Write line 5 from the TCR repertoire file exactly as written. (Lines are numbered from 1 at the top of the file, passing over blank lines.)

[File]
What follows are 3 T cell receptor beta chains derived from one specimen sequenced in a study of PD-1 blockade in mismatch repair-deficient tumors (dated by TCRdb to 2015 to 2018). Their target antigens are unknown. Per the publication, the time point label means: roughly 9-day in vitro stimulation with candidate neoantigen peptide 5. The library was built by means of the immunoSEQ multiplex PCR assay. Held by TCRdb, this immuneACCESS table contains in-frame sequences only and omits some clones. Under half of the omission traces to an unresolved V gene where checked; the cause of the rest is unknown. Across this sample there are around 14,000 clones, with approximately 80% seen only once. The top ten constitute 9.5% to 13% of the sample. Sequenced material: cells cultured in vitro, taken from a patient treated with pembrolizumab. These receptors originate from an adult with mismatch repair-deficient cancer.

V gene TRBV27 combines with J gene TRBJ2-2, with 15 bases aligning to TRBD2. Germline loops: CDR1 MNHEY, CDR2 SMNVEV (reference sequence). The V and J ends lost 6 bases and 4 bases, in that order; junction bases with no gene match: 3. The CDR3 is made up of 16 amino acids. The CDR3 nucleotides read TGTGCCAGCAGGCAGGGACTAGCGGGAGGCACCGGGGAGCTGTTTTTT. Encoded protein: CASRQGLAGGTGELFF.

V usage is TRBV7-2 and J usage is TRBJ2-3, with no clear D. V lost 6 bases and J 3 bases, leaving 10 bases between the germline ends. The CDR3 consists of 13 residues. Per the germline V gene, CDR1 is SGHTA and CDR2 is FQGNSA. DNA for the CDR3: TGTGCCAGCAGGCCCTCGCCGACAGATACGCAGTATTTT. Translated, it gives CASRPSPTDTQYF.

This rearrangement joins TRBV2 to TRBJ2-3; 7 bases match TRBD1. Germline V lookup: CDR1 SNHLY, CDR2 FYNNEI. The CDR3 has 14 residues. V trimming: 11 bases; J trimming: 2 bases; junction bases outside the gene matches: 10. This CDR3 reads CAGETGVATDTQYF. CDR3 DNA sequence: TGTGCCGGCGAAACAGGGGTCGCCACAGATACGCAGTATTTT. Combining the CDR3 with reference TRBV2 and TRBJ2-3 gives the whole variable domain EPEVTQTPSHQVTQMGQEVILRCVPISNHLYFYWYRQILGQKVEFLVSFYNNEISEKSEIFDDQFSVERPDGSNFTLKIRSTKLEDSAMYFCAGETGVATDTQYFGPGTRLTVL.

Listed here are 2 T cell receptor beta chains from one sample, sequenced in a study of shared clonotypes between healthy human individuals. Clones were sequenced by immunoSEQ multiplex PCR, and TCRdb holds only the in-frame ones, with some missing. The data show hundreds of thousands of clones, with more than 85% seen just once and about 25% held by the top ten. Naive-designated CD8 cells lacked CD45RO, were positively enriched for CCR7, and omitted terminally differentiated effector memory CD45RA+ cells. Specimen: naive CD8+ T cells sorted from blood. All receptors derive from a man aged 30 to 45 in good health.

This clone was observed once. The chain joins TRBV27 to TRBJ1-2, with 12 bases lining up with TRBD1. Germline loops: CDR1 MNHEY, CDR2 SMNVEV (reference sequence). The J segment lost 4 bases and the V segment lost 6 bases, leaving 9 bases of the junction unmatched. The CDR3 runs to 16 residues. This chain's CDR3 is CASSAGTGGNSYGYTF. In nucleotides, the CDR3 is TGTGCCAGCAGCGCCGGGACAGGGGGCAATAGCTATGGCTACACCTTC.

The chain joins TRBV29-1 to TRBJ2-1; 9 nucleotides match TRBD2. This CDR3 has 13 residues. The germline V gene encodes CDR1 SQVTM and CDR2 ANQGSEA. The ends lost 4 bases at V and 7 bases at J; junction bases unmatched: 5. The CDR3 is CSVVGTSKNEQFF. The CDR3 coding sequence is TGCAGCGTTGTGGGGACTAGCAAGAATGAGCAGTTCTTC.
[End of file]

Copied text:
Listed here are 2 T cell receptor beta chains from one sample, sequenced in a study of shared clonotypes between healthy human individuals. Clones were sequenced by immunoSEQ multiplex PCR, and TCRdb holds only the in-frame ones, with some missing. The data show hundreds of thousands of clones, with more than 85% seen just once and about 25% held by the top ten. Naive-designated CD8 cells lacked CD45RO, were positively enriched for CCR7, and omitted terminally differentiated effector memory CD45RA+ cells. Specimen: naive CD8+ T cells sorted from blood. All receptors derive from a man aged 30 to 45 in good health.